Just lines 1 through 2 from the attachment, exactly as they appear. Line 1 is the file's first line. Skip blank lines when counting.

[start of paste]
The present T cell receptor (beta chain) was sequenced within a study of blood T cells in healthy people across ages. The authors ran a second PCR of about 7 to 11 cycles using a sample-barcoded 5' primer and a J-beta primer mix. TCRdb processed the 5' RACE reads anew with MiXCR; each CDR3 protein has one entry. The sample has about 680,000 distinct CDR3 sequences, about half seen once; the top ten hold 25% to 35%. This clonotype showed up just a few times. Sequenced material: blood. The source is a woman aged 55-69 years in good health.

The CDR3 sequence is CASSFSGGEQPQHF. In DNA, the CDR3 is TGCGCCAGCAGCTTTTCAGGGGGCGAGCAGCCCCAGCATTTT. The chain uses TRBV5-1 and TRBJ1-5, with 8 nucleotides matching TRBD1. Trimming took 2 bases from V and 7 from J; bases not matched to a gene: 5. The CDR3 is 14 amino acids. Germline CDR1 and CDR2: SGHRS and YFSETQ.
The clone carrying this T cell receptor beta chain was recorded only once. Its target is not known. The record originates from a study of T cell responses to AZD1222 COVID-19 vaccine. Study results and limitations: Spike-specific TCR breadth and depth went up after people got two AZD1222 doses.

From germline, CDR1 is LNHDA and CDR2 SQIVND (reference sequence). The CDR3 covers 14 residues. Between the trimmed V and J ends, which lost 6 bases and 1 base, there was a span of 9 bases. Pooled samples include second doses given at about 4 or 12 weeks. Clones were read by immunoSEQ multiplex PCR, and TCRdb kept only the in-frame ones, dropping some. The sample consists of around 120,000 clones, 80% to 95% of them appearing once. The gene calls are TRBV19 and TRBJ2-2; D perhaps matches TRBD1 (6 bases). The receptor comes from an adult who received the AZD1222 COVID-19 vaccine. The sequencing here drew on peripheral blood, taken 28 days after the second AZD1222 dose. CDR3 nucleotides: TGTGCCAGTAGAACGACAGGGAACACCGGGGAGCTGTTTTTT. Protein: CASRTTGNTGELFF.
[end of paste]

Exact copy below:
The present T cell receptor (beta chain) was sequenced within a study of blood T cells in healthy people across ages. The authors ran a second PCR of about 7 to 11 cycles using a sample-barcoded 5' primer and a J-beta primer mix. TCRdb processed the 5' RACE reads anew with MiXCR; each CDR3 protein has one entry. The sample has about 680,000 distinct CDR3 sequences, about half seen once; the top ten hold 25% to 35%. This clonotype showed up just a few times. Sequenced material: blood. The source is a woman aged 55-69 years in good health.

The CDR3 sequence is CASSFSGGEQPQHF. In DNA, the CDR3 is TGCGCCAGCAGCTTTTCAGGGGGCGAGCAGCCCCAGCATTTT. The chain uses TRBV5-1 and TRBJ1-5, with 8 nucleotides matching TRBD1. Trimming took 2 bases from V and 7 from J; bases not matched to a gene: 5. The CDR3 is 14 amino acids. Germline CDR1 and CDR2: SGHRS and YFSETQ.